Ronan O'Gara joined Wednesday Night Rugby to discuss the Lions' first test win against South Africa and what they can do to build on that this coming weekend.
The Lions triumphed 22-17 in the first leg, despite trailing by nine points at half-time, and O'Gara believes COVID recovery in the Boks' squad accounts partly for their second half performance.
Ronan O'Gara on Lions
O'Gara believes that Warren Gatland's side did not so much change their game plan in the second half as tighten the existing one.
"I think that they were a lot more accurate in what they did [in the second half] – high ball and scraps make up such a lot of moments in the modern game.
"No team mustered a Joe Schmidt special out of the first phase of play to break down the opposition. It was more high ball and scraps that was the difference in the end.
"I think that is the dilemma for the South Africans, to be nine points up at half-time and to know that you didn't close out the game. With the game plan that they have, that will pose a lot of questions in their head this week."
The La Rochelle coach believes that phase play from both sides will be an interesting spectacle this weekend.
"The big bonus for the Lions is that the South African phase game is very unproven, in terms of bringing teams through phases. They look to kick at every opportunity.
"I think that there is probably a big area of improvement in the Lions' phase play as well in terms of stretching South Africa. They know that if they get ball in play, with the tempo that they have and with players recovering from COVID that the Lions will be fitter, more powerful and have more endurance later in the game. That has to start earlier in the game to get the benefit of it."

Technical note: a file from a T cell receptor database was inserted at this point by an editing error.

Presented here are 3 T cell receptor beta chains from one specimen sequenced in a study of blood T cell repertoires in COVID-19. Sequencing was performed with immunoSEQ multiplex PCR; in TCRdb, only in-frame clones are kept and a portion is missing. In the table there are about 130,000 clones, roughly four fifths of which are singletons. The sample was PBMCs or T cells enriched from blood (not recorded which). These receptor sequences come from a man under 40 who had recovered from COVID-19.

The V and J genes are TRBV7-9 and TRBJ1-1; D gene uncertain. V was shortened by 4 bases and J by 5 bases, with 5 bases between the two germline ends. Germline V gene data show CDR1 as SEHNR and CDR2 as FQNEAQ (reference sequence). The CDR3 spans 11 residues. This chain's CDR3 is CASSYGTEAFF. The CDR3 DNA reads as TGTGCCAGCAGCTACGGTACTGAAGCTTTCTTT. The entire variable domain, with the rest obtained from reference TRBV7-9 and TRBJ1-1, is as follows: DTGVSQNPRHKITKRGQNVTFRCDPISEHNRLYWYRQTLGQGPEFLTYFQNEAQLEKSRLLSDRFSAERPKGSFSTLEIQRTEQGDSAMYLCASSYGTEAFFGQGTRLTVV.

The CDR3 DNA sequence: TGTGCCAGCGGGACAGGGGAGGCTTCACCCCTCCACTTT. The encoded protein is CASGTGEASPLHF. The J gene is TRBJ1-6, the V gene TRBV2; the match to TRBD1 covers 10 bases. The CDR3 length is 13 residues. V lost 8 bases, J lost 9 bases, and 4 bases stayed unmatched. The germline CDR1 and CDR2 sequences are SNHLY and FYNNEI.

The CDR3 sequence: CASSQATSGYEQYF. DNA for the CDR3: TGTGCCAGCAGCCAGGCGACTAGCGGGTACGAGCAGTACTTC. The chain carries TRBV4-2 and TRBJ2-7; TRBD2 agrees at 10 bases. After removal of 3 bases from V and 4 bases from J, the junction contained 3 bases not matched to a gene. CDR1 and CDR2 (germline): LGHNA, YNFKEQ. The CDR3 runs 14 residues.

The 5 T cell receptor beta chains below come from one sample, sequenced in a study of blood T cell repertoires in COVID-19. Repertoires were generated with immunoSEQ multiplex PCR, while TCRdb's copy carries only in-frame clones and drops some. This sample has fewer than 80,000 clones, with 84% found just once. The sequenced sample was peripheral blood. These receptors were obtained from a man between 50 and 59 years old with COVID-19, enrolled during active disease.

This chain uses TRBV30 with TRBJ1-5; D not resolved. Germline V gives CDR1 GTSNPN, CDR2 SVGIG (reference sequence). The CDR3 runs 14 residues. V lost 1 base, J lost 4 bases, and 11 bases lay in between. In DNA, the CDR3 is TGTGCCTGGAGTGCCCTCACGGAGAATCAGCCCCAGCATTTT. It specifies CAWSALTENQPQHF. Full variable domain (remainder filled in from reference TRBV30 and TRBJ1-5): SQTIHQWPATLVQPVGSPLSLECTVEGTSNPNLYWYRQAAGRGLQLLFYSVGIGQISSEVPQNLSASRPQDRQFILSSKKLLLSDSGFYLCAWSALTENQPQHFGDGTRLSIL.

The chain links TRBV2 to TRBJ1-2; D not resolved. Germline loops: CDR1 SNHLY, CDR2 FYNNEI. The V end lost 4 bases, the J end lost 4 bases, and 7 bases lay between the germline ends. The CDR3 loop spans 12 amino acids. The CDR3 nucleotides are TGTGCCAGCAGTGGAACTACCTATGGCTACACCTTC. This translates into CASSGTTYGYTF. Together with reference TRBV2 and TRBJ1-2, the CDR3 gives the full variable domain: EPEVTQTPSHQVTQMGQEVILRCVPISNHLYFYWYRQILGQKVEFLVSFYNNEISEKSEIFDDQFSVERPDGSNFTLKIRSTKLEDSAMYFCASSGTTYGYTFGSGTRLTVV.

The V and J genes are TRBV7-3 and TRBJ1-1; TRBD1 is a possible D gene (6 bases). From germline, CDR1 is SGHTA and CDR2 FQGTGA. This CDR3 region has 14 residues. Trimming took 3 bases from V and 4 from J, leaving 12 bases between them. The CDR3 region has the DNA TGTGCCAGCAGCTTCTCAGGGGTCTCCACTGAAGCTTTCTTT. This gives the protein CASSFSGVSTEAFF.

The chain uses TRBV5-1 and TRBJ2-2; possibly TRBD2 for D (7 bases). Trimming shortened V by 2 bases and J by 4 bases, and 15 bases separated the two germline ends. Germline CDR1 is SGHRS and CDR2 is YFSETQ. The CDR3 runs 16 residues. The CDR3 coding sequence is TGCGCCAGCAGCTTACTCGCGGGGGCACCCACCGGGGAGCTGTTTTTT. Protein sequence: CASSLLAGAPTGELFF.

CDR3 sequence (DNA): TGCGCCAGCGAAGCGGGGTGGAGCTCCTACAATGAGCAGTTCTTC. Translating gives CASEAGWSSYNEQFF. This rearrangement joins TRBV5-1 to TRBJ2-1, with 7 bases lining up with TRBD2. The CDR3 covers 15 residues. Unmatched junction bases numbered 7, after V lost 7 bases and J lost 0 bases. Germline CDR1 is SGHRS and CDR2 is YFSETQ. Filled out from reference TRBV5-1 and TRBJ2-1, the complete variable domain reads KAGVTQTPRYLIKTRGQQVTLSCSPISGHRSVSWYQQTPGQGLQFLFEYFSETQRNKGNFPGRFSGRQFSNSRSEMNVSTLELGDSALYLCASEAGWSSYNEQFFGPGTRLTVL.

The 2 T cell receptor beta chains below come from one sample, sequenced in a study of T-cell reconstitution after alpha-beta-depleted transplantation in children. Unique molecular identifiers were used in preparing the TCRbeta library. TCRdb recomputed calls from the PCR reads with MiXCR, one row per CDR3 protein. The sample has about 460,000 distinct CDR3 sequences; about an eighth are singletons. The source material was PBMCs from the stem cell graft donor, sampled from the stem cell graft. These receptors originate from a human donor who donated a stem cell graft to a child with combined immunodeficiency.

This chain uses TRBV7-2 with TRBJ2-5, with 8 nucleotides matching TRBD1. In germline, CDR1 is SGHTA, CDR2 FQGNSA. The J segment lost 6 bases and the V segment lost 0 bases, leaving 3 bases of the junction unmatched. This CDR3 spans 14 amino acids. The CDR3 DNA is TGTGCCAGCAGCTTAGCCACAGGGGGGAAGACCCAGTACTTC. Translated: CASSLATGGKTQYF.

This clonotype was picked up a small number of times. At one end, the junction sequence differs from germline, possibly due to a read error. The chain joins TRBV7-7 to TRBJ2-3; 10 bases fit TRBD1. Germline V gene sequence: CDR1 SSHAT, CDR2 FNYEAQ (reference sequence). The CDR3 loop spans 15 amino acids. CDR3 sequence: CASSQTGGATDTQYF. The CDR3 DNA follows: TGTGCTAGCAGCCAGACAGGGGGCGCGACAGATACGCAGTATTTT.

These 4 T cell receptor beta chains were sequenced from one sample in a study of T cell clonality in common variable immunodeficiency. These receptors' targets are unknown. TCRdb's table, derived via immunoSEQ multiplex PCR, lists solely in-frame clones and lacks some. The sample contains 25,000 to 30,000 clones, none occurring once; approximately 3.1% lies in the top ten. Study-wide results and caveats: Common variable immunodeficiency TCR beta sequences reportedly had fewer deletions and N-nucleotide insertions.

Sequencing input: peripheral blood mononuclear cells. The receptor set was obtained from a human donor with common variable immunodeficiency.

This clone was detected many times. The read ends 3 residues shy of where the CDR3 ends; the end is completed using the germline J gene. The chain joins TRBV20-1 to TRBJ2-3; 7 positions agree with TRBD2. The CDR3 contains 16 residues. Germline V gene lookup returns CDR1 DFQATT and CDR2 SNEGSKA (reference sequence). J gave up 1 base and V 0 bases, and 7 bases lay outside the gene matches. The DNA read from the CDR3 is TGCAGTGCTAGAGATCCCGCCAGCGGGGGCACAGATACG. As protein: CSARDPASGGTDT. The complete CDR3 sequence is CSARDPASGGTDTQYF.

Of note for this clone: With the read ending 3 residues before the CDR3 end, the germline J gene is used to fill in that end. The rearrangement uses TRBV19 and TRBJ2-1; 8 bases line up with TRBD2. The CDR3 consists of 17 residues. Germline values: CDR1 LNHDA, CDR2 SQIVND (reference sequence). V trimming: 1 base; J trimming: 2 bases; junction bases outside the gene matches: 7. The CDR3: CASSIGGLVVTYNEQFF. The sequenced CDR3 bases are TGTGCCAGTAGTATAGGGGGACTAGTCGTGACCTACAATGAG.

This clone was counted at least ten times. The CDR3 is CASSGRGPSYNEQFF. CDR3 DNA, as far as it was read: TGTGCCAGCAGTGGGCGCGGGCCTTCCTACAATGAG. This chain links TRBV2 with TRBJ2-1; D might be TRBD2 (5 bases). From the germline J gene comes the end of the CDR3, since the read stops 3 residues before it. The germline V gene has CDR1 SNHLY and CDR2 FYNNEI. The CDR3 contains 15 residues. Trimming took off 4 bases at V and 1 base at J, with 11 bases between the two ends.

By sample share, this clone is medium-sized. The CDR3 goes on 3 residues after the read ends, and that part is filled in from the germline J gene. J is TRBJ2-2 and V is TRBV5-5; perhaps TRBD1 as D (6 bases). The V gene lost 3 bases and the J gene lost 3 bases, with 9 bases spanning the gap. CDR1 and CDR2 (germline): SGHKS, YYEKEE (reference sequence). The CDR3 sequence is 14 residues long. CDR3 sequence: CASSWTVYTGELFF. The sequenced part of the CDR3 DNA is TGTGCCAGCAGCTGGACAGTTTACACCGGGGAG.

O'Gara's tactical analysis did not stop there.
"South Africa get very narrow on their kick chase, so when de Klerk or Pollard kicks, they put a lot of focus on around 30 metres around the ball and they go hard off the line. It will just take a little bit more scanning from the outer backs and the inner backs to play the ball out of the back to a forward who can plat it out of the back to an active pivot.
"The risk in that is big because the shooter in the South African defence can kill it 15 metres behind the gain line but if you actually execute it you can have three or four man overlaps on the outside."
Centre choices for Lions
O'Gara believes that Gatland's selection of Chris Harris at 13 suggests a more defensive approach as he would have preferred someone closer to home.
"If you wanted someone direct, it was probably Bundee Aki to fill that role. Chris Harris is good but he's gone under the radar for Gloucester, maybe one or two moments for Scotland where he's been effective. But it is probably the position where there are most questions going into a test because it's so crucial."
O'Gara believes that the TMO did not cover himself in glory last weekend but that the likelihood is that things will even themselves up over the next two games.
"That was the big one - there was no doubt that it was a yellow card. it probably would have had a big impact on the game because going to 14 it just changes everything," O'Gara said.
" I don't think so, he is hugely experienced and has been in rugby for a very long time. The example of would be someone as good as Owen Farrell, his dad is Andy Farrell, and he's on the bench. You'd like to think that people are strong enough to stick by their convictions - you just have to go into game mode.
"I think that it was really close on the offside on the ball through by South Africa, that could have been awarded a try and I don't think there would have been much disagreement with that decision. That decision went for the Lions, it was a day where they got the rub of the green.
"These things probably work themselves out over the course of a test series."
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